Abutilon is a genus of flowering plants in the family Malvaceae, with species that are native to Africa and Asia. Abutilons are often grown as ornamental plants for their showy flowers. They work well for adding color and fragrance to the garden, or as houseplants. This post will help you learn how to plant, care for, and maintain an abutilon plant so you can enjoy them year-round!
What is an Abutilon?
An abutilon is a shrub or small tree, that has large, bright yellow or orange flowers with green and black spots (often with spots that can be spotted from a distance of more than a mile), arranged in clusters. The individual flowers have six-pointed petals, with an open flower end that points downwards. The flower stalks can range anywhere from six to 10 feet tall and rise straight up.
Many abutilon plants are native to parts of Africa and Asia. The two types most often grown are Abutilon coreopsis, which has upright stems, and Abutilon traillii, which is a scrambling or scrambling hybrid of Abutilon coreopsis and the related Ammoxis umbellata. The upright plants should be planted in full sun, with well-drained soil.
Where to plant Abutilon
Abutilon grows well in moist, nutrient-rich soil. The growing season is most successful in sub-Saharan Africa, from spring through autumn. The plants should be allowed to dry out in the summer before you prune them. Plant Abutilon in the fall. They will make new growth in the spring. This helps keep them looking attractive and gives them energy to make more growth in the spring. How to plant Abutilon
Plant Abutilon in pots or in the ground, depending on how much space you have available. Give your new plants a few hours of sun per day during the growing season. When planting in the ground, plant them about 3’ (1 m) apart and 12” (30 cm) deep. Abutilon plants have heart-shaped leaves that are dull green in color. Their flowers are pink or mauve, and have four petals.
How to care for this plant?
The abutilon plant can be difficult to maintain as they don’t have much wildlife or other requirements for water. But, they are easy to care for and can withstand a little neglect if you do it right! Plant in the sun, but not in full sun as they get burned easily. At nighttime, keep them in the shade and you can keep the soil moist during the day if needed. For most, once it has started to sprout and bloom, you should not need to water very often, but check daily after several weeks if you want it to stay healthy. They are native to Africa and Asia, but they have become popular as ornamental plants in parts of the U.S., Canada, and Europe. People enjoy their showy pink and purple blossoms during the warmer months and their delicate texture when dried.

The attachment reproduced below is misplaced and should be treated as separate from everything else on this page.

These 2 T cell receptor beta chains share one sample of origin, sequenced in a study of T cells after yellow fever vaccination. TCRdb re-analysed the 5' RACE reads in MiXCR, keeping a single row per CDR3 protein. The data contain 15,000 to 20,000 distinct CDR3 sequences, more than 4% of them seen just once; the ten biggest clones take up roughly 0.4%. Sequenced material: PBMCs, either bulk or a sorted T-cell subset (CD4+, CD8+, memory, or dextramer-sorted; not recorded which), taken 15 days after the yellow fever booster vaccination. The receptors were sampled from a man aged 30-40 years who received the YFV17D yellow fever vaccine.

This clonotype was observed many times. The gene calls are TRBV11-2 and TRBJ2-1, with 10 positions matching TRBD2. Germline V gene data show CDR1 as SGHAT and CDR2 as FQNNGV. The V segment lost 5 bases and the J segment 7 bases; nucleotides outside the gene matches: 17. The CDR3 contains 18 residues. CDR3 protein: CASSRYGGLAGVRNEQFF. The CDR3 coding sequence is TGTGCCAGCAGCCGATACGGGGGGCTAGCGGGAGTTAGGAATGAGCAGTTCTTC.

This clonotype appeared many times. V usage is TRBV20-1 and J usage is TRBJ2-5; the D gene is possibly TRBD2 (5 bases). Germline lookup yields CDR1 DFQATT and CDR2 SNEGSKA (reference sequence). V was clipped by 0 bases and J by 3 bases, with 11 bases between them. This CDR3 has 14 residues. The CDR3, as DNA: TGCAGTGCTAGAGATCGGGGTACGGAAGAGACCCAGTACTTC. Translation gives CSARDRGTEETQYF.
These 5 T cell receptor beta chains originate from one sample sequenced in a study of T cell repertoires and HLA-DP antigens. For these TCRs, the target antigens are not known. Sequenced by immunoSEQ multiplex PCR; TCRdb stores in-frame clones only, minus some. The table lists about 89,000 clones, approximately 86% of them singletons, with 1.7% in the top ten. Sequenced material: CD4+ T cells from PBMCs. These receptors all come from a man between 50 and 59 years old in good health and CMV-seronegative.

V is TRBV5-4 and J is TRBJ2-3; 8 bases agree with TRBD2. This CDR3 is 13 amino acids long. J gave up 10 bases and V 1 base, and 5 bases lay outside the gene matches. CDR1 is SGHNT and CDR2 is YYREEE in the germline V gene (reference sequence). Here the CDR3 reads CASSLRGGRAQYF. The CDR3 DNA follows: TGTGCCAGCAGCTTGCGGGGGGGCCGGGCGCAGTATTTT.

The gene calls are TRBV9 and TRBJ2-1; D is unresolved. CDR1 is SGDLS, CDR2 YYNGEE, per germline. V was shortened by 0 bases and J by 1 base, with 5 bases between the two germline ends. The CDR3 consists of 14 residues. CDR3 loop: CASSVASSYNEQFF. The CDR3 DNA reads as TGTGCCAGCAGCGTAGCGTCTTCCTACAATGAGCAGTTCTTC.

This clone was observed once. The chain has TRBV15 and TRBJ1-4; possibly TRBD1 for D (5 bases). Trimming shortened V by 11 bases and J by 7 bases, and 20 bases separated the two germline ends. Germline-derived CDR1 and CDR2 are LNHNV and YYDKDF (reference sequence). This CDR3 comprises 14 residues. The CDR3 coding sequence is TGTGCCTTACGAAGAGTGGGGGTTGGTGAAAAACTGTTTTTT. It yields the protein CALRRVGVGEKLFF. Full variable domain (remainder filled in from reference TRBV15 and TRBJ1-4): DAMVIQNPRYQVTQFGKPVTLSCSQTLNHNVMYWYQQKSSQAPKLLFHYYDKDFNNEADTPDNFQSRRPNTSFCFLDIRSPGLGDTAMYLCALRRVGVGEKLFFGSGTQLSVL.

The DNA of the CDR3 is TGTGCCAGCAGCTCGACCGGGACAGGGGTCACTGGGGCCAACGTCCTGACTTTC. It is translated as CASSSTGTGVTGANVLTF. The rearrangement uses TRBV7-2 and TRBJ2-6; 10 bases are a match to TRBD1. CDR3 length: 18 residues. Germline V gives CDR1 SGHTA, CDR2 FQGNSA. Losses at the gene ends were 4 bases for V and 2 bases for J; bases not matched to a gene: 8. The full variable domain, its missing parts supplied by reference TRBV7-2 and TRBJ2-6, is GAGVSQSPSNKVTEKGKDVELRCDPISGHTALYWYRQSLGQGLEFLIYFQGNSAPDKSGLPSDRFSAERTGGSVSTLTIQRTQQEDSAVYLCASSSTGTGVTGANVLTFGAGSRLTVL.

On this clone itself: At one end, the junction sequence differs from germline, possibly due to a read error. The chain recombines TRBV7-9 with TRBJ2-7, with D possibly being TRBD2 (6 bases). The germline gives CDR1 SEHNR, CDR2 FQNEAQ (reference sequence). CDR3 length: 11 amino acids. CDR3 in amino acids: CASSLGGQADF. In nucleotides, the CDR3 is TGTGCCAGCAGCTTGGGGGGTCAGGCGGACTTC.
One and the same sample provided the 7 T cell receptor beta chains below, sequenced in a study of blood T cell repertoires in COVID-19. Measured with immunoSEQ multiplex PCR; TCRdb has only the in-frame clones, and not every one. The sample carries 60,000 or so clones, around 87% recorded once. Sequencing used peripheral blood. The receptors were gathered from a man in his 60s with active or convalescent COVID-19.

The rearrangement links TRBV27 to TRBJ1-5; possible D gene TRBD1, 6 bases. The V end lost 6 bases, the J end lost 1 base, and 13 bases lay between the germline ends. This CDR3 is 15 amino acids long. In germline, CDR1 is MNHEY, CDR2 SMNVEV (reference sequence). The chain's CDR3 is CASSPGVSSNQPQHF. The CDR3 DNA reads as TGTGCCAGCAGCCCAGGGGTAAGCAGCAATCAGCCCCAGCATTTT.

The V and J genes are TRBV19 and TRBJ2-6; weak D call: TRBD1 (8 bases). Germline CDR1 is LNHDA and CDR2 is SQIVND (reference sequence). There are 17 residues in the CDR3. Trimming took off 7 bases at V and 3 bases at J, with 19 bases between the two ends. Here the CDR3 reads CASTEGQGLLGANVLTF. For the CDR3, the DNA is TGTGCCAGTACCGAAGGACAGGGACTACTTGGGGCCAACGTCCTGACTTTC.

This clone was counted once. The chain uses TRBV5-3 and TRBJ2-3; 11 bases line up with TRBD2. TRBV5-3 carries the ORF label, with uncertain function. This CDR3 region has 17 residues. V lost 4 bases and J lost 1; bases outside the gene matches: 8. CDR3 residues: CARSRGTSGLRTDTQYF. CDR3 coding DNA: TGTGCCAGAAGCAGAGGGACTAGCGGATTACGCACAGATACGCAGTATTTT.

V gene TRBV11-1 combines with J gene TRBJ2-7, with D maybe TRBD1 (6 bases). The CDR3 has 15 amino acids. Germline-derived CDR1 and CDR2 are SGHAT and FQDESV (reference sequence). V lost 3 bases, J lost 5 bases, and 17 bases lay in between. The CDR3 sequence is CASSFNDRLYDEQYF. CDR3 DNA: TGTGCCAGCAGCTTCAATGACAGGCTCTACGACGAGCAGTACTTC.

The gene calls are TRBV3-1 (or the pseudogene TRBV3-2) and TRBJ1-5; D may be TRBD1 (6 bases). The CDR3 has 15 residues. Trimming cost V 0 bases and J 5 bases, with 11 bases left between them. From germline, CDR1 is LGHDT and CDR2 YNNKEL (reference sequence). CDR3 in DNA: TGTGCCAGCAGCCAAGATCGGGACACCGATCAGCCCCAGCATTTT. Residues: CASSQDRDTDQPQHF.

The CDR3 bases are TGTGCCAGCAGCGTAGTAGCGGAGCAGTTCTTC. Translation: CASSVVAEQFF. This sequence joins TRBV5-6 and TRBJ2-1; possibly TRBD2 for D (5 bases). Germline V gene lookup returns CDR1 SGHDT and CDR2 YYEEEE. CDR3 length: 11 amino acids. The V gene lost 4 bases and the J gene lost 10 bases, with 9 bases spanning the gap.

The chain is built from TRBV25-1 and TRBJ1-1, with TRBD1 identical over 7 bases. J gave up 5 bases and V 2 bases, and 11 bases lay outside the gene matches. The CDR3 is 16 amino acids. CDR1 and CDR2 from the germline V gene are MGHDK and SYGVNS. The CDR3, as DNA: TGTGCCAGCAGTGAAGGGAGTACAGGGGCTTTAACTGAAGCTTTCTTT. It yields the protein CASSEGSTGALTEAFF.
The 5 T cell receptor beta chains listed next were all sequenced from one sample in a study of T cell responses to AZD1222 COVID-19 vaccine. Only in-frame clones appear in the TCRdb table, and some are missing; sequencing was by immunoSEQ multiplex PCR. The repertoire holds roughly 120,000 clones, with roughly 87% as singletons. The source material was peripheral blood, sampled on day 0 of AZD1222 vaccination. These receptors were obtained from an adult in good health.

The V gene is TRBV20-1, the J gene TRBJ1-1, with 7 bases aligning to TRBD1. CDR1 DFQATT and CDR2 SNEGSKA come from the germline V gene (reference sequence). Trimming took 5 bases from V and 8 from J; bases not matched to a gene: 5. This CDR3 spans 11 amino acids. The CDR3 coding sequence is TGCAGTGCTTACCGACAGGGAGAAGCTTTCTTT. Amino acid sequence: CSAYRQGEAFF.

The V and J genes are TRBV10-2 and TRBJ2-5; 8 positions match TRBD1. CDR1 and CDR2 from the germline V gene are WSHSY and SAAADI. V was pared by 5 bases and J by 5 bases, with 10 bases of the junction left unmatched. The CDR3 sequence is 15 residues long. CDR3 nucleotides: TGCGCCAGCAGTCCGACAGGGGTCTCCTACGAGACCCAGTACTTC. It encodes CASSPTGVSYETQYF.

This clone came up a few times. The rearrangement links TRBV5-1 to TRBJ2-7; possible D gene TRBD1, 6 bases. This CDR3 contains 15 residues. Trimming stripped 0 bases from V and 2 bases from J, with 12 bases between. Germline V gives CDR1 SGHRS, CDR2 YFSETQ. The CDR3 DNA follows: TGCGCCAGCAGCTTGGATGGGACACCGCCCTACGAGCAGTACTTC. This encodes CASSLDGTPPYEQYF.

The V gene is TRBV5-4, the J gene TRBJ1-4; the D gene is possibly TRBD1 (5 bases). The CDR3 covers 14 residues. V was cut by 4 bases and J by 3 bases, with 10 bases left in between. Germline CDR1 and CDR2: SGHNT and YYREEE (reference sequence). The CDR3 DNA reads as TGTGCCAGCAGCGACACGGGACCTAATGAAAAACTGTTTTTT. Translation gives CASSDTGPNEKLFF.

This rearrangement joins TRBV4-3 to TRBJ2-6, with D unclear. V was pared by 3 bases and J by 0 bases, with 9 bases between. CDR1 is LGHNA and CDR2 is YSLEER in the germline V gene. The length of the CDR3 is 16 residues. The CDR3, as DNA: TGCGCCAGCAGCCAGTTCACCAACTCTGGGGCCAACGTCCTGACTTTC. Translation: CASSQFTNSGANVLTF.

Origin of Abutilon
Both abutilon and amaranth are botanically referred to as “palm trees” and were once the subject of the Bible’s Old Testament. Planting of abutilon in the latter part of the 19th century in northern Europe marked the beginning of the European palm tree craze, a phenomenon that eventually led to the establishment of thousands of botanical nurseries and seed companies.
Unlike most of the members of the family Malvaceae, abutilon is not an edible plant. In fact, some believe that they are poisonous. However, many people find that they like the taste. Flower: Their distinctive flower is definitely their most eye catching feature. It comes in different colors, and a variety of shapes. They range from tiny to the size of a tennis ball.
Tips for your Abutilon
The leaf structure of abutilon is similar to that of many other members of the Malvaceae family, making it easy for beginners to grow and care for. Mature abutilons can grow up to 10 feet tall and 8 feet wide! As a gardener, you'll want to be attentive to your abutilon plant's needs. Some plants are subject to drying out more easily than others, as they produce a lot of energy. Also, abutilon has a short growing season, so you should plan to harvest them as soon as possible. Lastly, the plant will be at its peak in late summer or early fall. You will want to be sure to provide extra water during this time in order to keep the plant healthy.
The genus Abutilon consists of six species of succulent, bulbous, flowering plants that have ornamental features such as tubular flowers. The flowers are often double and contain attractive centers. All of the species of Abutilon have similar roots, and can be hard to distinguish from each other. However, there are a few features that are distinctive, which can help you determine the species.
The flower colors and shapes may be different for each species. The shape of the lip can also be different between the different species. The Common Names For The Plants in Abutilon All six species of Abutilon can be called "ladyfinger" or "bean tree." They are also called "Kreuzhong," "lady's fingers," "lady's fingers with twist," "lady's nails," "camel toe," and "Kung Fung bean tree.